The parallax mapping used looks great from angles where the entire interior of a hole can be seen. The problem occurs at viewing angles where a near edge would need to block the view of part of (or the entire) interior of the indention. Rather than occluding anything, parts of the texture that should become invisible are still shown (albeit distorted). This completely destroys the illusion of depth at steep angles by making the texture kind of swim until it totally loses its three-dimensionality. There are algorithms available that can represent correctly self-occlusion in parallax mapping. While we can appreciate cheaper parallax mapping algorithms as a kind of upgraded bump mapping, dramatic surface deformation should either be done more correctly or not at all in cases where the viewer can move to angles that break the effect.

But again, we would love to give credit where credit is due. We would rather see game developers experiment with new technology and put something out there than let the true power of our graphics cards remain dormant. Monolith was ahead of the curve with the graphics in Tron 2.0, and they haven't let us down with the quality of FEAR.

The Game/Test setup No Soft Shadows and No AA/AF Performance Tests
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  • dashrendar - Thursday, October 20, 2005 - link

    I'm the only person on the face of the planet who's going to be able to play this game at 1600x1200 with everything set to max, with min 60 fps, and enjoy every dpi of its beauty... a year from now that is. Reply
  • Icehawk - Thursday, October 20, 2005 - link

    Personally I don't think the game looks all that great and once I set it so it is playable it looks pretty bad IMO - Quake 4 looks better and runs smoother at higher rez with more options.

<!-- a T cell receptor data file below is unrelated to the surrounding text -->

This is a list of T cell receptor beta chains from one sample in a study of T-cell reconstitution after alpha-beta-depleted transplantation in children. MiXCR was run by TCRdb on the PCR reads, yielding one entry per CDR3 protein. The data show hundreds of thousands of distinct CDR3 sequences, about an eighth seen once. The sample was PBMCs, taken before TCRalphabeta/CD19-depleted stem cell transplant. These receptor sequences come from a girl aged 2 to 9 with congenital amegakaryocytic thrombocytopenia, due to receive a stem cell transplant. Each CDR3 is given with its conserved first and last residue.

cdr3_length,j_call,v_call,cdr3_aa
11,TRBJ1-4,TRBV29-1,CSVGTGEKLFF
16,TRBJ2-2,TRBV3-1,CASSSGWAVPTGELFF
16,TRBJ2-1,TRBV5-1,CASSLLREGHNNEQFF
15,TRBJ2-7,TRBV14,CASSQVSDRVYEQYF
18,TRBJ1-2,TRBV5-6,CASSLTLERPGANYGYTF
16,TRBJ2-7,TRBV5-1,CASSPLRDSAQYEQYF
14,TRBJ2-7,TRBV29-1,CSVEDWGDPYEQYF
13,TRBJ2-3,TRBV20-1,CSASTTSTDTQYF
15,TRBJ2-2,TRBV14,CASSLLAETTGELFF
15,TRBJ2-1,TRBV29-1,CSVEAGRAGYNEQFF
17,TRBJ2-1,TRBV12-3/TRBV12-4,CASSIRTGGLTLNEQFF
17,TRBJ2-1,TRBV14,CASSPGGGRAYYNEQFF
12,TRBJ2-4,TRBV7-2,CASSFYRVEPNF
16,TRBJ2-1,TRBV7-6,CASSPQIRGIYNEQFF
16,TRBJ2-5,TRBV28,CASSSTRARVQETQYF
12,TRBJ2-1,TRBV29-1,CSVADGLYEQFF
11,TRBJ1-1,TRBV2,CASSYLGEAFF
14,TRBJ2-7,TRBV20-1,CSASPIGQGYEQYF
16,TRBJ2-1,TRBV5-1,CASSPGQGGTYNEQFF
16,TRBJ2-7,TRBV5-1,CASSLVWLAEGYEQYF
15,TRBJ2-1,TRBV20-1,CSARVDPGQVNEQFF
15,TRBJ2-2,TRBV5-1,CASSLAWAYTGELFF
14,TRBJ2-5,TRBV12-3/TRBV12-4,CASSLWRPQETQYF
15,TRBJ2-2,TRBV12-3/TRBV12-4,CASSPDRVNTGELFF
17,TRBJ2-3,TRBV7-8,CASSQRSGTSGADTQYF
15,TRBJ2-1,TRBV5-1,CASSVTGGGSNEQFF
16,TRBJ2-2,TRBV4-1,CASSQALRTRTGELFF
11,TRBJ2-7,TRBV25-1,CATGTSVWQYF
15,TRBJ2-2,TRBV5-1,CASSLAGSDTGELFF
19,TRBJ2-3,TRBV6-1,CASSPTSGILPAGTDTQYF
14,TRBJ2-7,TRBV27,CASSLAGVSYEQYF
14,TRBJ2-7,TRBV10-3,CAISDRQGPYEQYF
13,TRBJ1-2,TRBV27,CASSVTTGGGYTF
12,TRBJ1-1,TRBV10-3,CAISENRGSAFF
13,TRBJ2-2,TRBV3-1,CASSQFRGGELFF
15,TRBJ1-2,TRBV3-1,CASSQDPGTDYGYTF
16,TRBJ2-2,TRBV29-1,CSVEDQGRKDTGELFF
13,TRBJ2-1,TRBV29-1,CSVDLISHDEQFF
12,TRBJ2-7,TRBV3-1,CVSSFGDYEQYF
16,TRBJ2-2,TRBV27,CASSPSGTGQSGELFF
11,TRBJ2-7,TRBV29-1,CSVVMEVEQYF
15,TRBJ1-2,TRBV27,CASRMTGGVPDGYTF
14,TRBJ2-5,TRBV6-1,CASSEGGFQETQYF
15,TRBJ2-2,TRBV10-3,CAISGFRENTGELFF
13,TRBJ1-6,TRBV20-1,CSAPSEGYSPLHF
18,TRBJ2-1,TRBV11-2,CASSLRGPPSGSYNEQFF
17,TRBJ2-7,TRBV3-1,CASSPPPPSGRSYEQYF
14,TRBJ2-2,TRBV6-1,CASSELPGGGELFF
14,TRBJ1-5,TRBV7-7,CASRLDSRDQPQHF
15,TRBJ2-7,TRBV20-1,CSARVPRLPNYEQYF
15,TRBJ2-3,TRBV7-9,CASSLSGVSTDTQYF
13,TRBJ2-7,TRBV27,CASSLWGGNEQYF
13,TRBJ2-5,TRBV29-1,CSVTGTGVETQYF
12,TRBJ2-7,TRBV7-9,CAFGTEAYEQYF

P4 3.4ghz, 1gb ram, 6600GT - I need to run it at 8x6 with everything on medium, no AA - it's fugly man.

    I'm sick of reviews with only the highest end gear - the 6600GT #s mean almost nothing to an actual owner, who has an FX processor and "only" a 6600?! Please start using TWO machines for these tests, one super mega rig for getting absolute #s and one average machine so users can see what they will REALLY get.
    Reply
  • mostlyprudent - Thursday, October 20, 2005 - link

    I have to agree with what others have said. Where are the X800 Pro/XL and X850 XT? Why test with ATI's new (unavailable) cards at the expense of the currently available ones and then dismiss tham as options because of availability issues? If you feel so strongly about it, refuse to test with them until they become available. Then we can all complain about the absence of testing with forthcoming cards! :) Sucks to be a reviewer and have to test 15 different cards to please most of us.

    Which brings me to my industry issue: How long can NV and ATI realistically continue to crank out new architectures every 6 months? Something has got to give. I think the worst case scenario is ending up in a single manufacturer situation. I keep hoping ATi pulls something out of their hat just for competition sake.

    Are the days of passively cooled cards over?! I haven't even gotten around to picking up Gigabyte's passively cooled X800XL and it's already becoming outdated :(
    Reply
  • flexy - Thursday, October 20, 2005 - link

    >>>
    I have to agree with what others have said. Where are the X800 Pro/XL and X850 XT? Why test with ATI's new (unavailable) cards at the expense of the currently available ones and then dismiss tham as options because of availability issues? If you feel so strongly about it, refuse to test with them until they become available.
    >>>